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The Olympics’ Legacy: From Lost Investment To Corruption Allegations

Abandoned facilities and detained officials are the balance in Rio de Janeiro, the site of the 2016 Summer Olympic Games.

Almost five years have passed since the 2016 Olympic Games in Rio de Janeiro, and allegations of corruption and fraud still abound.

Many of the projects set for the Barra da Tijuca Olympic Park and the Deodoro Sports Complex never got off the paper, said Councilor Felipe Michel (Progressistas Party), the president of the Rio de Janeiro Sports Commission.

“The facilities are abandoned because the municipality did not do any post-Olympiad planning,” Michel said.

“When we talk about [architectural] ‘legacy,’ we are not only talking about physical spaces but also about post-Olympic planning, from simple preservation of the space to sports projects,” he said.

“In the Maria Lenk Water Park, the pool was dismantled and [the pieces] of another one were stored in the golf course. What we see [with the Olympics’ architectural legacy] is that it has become an ‘anti-legacy’,” Michel said.

The fate of the Olympic swimming pools is still uncertain, but authorities are considering bringing at least one to Maricá, about 93 miles from Rio de Janeiro.

The Maria Lenk Water Park’s pool during the 2016 Olympic Games in Rio de Janeiro. (Luciano Nagel/Zenger)

The councilor said the only Olympic architecture still in use is the golf course.

“What we have as a legacy is a golf course in Barra da Tijuca, west of Rio. Children from municipal schools go to the field, learn to play golf and compete in tournaments,” Michel said.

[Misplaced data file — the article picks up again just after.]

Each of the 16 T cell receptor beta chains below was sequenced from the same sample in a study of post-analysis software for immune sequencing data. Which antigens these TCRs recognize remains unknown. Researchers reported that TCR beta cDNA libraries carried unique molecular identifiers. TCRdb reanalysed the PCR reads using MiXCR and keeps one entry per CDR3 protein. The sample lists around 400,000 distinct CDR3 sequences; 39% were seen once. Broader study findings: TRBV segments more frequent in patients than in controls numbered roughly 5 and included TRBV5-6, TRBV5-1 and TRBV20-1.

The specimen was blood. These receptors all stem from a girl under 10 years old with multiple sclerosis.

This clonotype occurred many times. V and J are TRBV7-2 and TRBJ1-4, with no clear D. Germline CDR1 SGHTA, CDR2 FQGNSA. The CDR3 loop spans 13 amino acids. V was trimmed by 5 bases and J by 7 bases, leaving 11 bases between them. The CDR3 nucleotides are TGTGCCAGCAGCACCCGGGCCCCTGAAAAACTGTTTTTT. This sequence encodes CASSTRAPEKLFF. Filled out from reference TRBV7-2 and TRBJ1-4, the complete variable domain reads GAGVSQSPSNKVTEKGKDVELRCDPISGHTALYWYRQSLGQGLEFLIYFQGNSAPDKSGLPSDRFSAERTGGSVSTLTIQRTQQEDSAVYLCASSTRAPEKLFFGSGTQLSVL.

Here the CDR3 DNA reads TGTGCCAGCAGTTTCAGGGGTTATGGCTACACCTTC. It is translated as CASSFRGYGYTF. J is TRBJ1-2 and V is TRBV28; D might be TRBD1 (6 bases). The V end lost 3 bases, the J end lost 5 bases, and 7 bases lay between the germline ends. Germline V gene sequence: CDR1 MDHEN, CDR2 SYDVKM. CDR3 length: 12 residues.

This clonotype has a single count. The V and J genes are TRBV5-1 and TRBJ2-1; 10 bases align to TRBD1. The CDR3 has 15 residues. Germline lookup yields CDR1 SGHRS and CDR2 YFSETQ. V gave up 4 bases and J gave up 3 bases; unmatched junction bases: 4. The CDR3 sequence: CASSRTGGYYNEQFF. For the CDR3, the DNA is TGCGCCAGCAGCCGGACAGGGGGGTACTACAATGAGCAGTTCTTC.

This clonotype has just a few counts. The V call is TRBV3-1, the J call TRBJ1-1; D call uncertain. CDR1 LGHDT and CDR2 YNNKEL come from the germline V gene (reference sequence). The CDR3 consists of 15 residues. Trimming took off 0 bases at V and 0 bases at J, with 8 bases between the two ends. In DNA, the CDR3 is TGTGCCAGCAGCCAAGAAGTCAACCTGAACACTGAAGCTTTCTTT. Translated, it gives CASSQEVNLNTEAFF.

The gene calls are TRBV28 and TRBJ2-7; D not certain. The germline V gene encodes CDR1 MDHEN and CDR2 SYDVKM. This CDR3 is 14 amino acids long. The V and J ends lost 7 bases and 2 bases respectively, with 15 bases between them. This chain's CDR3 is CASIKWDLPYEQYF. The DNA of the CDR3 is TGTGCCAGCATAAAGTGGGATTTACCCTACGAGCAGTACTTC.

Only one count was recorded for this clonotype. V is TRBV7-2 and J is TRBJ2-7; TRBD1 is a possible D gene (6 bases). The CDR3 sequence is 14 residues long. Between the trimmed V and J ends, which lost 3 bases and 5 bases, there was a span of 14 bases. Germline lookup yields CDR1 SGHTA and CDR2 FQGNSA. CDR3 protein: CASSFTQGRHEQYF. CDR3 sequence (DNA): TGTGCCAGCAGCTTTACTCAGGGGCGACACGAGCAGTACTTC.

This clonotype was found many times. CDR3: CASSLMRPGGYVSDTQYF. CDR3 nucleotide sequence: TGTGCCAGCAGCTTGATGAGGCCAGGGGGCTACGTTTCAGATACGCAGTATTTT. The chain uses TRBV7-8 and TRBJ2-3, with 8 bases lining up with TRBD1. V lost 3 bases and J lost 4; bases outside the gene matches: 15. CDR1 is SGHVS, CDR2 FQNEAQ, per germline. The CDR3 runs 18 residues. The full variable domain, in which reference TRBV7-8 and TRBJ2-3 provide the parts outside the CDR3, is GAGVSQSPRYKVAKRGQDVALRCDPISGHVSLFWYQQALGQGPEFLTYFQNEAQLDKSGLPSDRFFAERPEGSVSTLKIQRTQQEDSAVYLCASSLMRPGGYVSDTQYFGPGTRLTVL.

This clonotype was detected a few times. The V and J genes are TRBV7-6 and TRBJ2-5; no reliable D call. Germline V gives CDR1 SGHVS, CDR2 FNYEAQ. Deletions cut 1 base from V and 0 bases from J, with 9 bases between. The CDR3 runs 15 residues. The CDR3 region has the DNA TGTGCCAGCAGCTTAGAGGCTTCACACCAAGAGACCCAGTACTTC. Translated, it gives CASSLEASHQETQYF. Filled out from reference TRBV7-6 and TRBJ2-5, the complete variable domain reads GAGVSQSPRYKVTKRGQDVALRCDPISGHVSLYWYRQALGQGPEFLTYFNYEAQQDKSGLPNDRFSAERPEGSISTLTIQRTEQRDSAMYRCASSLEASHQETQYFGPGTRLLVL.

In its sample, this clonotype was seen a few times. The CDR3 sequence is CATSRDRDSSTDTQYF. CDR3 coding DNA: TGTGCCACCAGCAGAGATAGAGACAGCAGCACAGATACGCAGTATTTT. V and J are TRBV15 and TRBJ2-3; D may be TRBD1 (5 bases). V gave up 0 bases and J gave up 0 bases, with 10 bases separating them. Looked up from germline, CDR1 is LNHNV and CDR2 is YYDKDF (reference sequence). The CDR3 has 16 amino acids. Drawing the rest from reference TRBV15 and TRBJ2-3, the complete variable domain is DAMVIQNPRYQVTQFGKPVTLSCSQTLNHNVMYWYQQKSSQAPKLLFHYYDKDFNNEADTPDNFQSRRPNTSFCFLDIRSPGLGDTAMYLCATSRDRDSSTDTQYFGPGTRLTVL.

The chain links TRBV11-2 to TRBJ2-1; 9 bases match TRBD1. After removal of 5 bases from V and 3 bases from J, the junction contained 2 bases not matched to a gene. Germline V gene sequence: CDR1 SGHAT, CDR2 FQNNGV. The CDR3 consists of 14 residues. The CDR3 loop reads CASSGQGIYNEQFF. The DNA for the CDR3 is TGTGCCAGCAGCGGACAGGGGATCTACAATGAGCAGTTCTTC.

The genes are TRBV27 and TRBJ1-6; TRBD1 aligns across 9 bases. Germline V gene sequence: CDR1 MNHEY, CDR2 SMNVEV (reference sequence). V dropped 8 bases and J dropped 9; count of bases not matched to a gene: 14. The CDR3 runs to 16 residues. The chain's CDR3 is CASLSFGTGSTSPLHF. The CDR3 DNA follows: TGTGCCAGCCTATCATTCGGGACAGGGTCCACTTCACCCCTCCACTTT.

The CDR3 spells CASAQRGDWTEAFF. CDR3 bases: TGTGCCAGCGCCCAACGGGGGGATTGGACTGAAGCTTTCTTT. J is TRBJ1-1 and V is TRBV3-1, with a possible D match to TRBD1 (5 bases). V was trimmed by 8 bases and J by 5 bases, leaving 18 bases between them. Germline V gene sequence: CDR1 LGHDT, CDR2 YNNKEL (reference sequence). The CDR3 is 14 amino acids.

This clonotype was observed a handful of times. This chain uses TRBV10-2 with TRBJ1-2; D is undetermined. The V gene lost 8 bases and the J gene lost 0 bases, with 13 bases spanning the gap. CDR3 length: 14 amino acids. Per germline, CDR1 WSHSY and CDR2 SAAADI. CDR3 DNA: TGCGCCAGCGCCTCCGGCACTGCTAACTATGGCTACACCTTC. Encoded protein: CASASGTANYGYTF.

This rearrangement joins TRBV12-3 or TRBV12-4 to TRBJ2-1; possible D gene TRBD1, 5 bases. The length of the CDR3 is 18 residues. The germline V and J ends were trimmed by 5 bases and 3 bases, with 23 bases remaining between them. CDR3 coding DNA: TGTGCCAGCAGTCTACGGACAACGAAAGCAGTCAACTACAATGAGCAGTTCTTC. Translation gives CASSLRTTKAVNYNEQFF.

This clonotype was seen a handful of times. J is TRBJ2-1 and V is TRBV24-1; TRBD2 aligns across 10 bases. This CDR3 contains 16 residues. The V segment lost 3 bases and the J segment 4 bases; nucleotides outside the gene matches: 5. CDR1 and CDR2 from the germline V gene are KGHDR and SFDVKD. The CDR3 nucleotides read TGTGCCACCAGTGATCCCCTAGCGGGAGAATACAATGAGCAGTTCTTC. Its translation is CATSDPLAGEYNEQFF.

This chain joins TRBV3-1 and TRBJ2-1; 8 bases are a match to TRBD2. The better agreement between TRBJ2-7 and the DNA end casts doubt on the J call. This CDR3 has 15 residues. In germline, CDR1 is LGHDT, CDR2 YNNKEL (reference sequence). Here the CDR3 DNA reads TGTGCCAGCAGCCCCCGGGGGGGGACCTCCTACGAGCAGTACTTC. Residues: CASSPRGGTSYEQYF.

With almost 248 acres, the golf course has hosted other professional tournaments, including the Brazil Open and the Rio de Janeiro State Open.

The Barra da Tijuca Olympic Park, also called the “Future Arena,” is still inactive. With an area of more than 441,000 square feet, the facility was the venue for the handball tournaments. The government paid $42.5 million to build it and said it would transform the facility into four municipal schools, but the project is just launching.

“Only now the authorities have managed to get it off the paper … but we still don’t know what can be reused from that arena, which is scheduled to receive students in two years,” he said.

Michel also criticized the Metro Line 4 project — connecting the South and West of Rio de Janeiro — which was not completed and pointed out the deterioration of public transport infrastructure, such as the Bus Rapid Transit (BRT).

The Barra da Tijuca Olympic Park, or “Future Arena,” built for the 2016 Olympic Games in Rio de Janeiro, has been inactive for 5 years. (Matheus dos Santos Machado)

“The BRT had 400 buses during the Olympic Games, and today only 150 vehicles serve the population. [The fate of this part of the Olympic] legacy remains unresolved and, if we do not demand planning from the responsible parties, [the BRT] will not only be abandoned, but it will end up destroyed,” he said.

Michel says the BRT is in poor condition and overburdened with passengers, even during the pandemic, and that the Veículo Leve sobre Trilhos (VLT), another transport system that operated in the city center during the Olympic Games, did not meet the public’s expectations.

With 31 residential buildings located in a condominium park in Barra da Tijuca, west of Rio, the Olympic Village is also an architectural legacy of the 2016 Games. The site housed thousands of athletes from more than 200 delegations.

“The place is turning into a ‘white elephant’, with unsold apartments and leaking problems, Michel said. “It’s unfortunate.”

The federal government and the municipality of Rio spent, between 2017 and 2020, at least $16 million on construction and infrastructure related to the Brazil Olympics, according to the forms obtained through the Access to Information Law.

Rio de Janeiro Mayor Eduardo Paes (Democrátas) says the city was left with an Olympic legacy similar to that of Barcelona, Spain, host of the 1992 Games.